Winter has potential to be a slow season for gardening. Simple gardens may not require much dormant pruning. Established gardens may not require much planting. Where winters are cold and perhaps snowy, no one wants to go outside anyway. Those who go out may not be able to accomplish much. Nonetheless, winter is the season for planting bare root stock, which is now available.

Bare root stock starts to move into nurseries before the last Christmas trees move out. Growers start to dig and package it as it goes dormant for winter. They separate it completely from the soil it grew in, leaving the roots bare. Some bare root stock is available with bags of damp sawdust protecting its roots. Most goes into bins of damp sand to protect the roots while at retail nurseries.

Unlike canned (potted) nursery stock, bare root stock must get into the garden as soon as possible. It will not survive long if it gets warm enough to start growing prior to planting. Nor will it survive if roots desiccate. Unbagged bare root stock can soak in water for a limited time. For planting, roots should flare outwardly. Soil amendment should be limited. Graft unions must be above grade.

Bare root stock is lightweight, compact, and easy to handle in bulk. Therefore, it is less expensive than canned stock. It is also easier to get home and plant. Because so many individual plants fit into limited space, many more cultivars are available from nurseries. Even more are available by mail order. Bare root stock disperses roots and gets growing more efficiently than canned stock.

Deciduous fruit trees might be the most popular bare root stock. This includes apple, pear, persimmon, fig, mulberry, walnut, pomegranate and the stone fruits. (Apricot, cherry, peach, plum, prune and nectarine are stone fruits.) Grape, currant, gooseberry, blueberry, blackberry and raspberry bare root stock are also available. So are perennial rhubarb, asparagus, artichoke and strawberry.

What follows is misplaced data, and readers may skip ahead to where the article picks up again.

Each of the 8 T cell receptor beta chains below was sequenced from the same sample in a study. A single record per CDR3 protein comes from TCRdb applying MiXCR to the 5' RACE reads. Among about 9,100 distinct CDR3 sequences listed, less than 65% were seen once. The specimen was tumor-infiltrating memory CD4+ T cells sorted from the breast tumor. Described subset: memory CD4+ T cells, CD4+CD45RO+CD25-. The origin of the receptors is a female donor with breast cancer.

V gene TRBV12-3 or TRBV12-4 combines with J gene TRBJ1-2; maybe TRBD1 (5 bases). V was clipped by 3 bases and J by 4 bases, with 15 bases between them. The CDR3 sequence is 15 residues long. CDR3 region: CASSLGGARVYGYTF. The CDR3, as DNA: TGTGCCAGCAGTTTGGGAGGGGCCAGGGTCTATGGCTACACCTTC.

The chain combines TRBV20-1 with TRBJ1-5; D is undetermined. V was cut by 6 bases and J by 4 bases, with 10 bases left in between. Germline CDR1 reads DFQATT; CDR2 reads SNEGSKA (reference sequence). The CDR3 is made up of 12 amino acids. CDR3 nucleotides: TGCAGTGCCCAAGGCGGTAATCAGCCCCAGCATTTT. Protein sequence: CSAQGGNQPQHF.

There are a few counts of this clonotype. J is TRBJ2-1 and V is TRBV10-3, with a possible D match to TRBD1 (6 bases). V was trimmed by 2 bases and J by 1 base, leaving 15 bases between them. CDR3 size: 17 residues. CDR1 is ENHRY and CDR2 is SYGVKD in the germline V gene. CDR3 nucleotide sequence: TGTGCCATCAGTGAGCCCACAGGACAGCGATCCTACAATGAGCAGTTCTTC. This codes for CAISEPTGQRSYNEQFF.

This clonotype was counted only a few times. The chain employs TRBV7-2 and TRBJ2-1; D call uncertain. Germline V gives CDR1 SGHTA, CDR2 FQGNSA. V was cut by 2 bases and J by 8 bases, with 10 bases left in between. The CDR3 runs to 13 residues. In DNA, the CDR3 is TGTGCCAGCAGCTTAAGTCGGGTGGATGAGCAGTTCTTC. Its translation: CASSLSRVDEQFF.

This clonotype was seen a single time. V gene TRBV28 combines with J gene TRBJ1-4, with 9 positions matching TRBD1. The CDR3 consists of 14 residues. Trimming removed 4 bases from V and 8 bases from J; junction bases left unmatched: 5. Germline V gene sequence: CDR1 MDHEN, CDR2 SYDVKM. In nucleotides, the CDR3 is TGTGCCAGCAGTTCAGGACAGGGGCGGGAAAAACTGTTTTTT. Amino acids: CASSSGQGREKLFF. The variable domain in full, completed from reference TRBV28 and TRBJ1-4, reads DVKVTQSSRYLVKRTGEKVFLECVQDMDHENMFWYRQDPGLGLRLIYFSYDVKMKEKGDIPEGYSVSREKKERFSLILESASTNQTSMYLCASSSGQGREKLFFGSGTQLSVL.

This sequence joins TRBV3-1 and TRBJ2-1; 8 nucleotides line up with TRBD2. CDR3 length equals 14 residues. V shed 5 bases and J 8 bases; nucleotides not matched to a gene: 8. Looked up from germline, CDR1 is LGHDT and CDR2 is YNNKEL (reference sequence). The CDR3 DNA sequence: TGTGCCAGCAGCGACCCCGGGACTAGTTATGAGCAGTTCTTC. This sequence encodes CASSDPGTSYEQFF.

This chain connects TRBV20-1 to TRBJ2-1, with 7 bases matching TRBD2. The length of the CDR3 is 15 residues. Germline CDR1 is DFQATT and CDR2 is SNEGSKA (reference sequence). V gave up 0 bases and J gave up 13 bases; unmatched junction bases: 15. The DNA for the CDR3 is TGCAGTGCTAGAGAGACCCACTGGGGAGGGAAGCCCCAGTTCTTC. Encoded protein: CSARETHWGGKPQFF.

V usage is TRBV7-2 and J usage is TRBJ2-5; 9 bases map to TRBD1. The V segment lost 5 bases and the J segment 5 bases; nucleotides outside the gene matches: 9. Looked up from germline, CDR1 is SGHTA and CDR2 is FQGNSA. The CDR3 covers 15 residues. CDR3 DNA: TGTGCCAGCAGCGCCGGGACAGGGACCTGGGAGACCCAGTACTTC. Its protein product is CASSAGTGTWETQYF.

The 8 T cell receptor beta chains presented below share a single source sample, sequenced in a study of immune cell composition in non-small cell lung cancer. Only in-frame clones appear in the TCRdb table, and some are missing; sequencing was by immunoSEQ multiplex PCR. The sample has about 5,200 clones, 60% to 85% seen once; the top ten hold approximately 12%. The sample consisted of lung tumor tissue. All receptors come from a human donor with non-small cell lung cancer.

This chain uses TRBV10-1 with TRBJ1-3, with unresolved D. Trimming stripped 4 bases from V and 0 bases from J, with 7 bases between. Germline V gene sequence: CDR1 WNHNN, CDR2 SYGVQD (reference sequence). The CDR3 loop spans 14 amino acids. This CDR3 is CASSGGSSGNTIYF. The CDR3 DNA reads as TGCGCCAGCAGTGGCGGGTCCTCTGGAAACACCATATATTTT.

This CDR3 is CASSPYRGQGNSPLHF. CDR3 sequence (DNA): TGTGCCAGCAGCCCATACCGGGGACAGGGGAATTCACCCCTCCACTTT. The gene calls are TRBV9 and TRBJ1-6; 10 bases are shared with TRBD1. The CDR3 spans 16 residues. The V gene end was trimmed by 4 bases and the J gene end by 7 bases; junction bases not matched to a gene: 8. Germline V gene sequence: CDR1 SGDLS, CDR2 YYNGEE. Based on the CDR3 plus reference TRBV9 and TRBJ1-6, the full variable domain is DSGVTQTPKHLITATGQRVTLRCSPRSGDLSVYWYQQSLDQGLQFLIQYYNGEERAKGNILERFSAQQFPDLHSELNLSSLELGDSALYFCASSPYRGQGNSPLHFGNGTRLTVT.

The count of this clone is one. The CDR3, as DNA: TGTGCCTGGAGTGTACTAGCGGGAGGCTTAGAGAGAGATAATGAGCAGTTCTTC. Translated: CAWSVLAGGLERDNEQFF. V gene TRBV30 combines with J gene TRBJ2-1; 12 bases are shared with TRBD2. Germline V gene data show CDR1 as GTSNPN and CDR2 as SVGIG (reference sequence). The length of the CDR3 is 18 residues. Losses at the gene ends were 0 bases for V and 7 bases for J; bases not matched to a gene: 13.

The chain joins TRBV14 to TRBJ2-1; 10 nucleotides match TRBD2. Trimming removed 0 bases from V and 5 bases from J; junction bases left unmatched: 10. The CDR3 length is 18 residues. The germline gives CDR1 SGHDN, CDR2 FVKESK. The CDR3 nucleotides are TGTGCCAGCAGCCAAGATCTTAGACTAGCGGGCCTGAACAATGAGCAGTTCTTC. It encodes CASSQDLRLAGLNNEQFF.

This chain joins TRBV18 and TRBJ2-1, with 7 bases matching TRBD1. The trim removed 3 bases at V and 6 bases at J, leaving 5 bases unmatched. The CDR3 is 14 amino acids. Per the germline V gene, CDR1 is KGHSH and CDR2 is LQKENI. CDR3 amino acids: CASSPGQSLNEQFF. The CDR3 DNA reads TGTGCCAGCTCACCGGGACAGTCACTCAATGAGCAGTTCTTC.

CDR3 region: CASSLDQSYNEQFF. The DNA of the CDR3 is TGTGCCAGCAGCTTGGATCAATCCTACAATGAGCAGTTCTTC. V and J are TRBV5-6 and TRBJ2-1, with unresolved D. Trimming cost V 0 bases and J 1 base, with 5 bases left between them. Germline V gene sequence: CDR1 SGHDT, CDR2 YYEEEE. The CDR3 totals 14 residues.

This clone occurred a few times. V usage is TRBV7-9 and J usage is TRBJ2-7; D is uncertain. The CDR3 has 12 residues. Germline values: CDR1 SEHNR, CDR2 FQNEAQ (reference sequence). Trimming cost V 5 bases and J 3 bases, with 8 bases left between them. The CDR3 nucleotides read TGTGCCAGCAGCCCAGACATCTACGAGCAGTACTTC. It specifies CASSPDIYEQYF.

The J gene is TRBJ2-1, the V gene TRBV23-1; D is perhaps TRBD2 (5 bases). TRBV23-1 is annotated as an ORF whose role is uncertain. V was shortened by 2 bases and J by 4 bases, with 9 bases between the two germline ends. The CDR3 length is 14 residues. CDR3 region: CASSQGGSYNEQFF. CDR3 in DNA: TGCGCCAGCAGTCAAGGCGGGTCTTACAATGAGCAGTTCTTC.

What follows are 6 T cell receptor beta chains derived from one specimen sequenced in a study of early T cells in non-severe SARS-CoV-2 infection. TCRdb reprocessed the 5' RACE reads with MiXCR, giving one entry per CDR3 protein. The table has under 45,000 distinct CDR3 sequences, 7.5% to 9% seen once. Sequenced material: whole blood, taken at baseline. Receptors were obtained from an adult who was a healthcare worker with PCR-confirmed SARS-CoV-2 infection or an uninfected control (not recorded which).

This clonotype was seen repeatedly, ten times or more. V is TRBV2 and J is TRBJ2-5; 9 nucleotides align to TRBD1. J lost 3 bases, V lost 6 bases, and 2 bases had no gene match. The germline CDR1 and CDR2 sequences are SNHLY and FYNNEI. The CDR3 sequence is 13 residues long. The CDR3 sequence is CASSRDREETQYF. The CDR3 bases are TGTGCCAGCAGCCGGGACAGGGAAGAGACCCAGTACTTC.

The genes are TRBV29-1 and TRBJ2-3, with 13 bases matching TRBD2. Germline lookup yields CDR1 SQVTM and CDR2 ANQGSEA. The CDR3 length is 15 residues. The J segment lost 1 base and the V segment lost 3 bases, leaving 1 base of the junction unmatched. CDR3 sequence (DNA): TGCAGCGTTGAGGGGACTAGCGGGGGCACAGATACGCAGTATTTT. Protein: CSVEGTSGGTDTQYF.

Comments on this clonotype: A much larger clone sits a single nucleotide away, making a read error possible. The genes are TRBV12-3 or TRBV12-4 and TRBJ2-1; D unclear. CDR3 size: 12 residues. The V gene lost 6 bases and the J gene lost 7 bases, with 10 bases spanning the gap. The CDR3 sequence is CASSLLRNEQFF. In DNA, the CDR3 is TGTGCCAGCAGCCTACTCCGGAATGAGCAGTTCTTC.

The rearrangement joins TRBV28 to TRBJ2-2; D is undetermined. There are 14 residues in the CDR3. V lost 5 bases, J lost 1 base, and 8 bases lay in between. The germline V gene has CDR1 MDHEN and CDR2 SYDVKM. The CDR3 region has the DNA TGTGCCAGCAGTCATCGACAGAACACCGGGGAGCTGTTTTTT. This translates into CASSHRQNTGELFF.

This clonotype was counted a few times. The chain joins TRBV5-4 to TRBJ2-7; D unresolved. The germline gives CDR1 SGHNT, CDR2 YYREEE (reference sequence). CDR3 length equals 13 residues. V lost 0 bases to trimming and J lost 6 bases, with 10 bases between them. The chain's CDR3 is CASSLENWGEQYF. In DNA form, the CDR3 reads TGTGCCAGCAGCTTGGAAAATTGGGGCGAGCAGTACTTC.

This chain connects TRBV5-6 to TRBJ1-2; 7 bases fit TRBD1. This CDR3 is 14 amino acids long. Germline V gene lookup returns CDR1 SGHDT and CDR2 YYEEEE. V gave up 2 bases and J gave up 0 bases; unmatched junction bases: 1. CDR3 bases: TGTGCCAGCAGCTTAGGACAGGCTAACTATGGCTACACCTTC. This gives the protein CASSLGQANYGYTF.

Ornamental bare root stock includes rose, snowball bush, forsythia, wisteria, flowering crabapple, poplar and many more.

Highlight: Apricot

Apricot has major history in California. For a very long time, it was the main agricultural commodity is several regions, particularly the Santa Clara Valley. It remains a significant commodity within portions of the San Joaquin Valley. Urban sprawl replaced orchards in other regions. However, apricot trees now inhabit some urban gardens. The climate here is as ideal for them as it ever was.

Garden variety apricot trees are not quite like orchard trees. Dwarfing rootstock keeps them somewhat more compact. They might otherwise grow taller that twenty feet. Production is best during the first three decades or so, before they begin to slowly deteriorate. Orchard trees are already due for replacement by then. Many more cultivars are practical for home gardens than for orchards.

Apricot trees, which are mostly of the species Prunus armeniaca, are certainly not 'low maintenance'. They require specialized pruning annually, while dormant for winter. Otherwise, they produce more fruit than they can support. New trees are unlikely to produce any fruit during their first season. The deciduous foliage falls neatly in autumn. White or slightly blushed spring bloom is striking.

Horticulturist Tony Tomeo can be contacted at tonytomeo.com .

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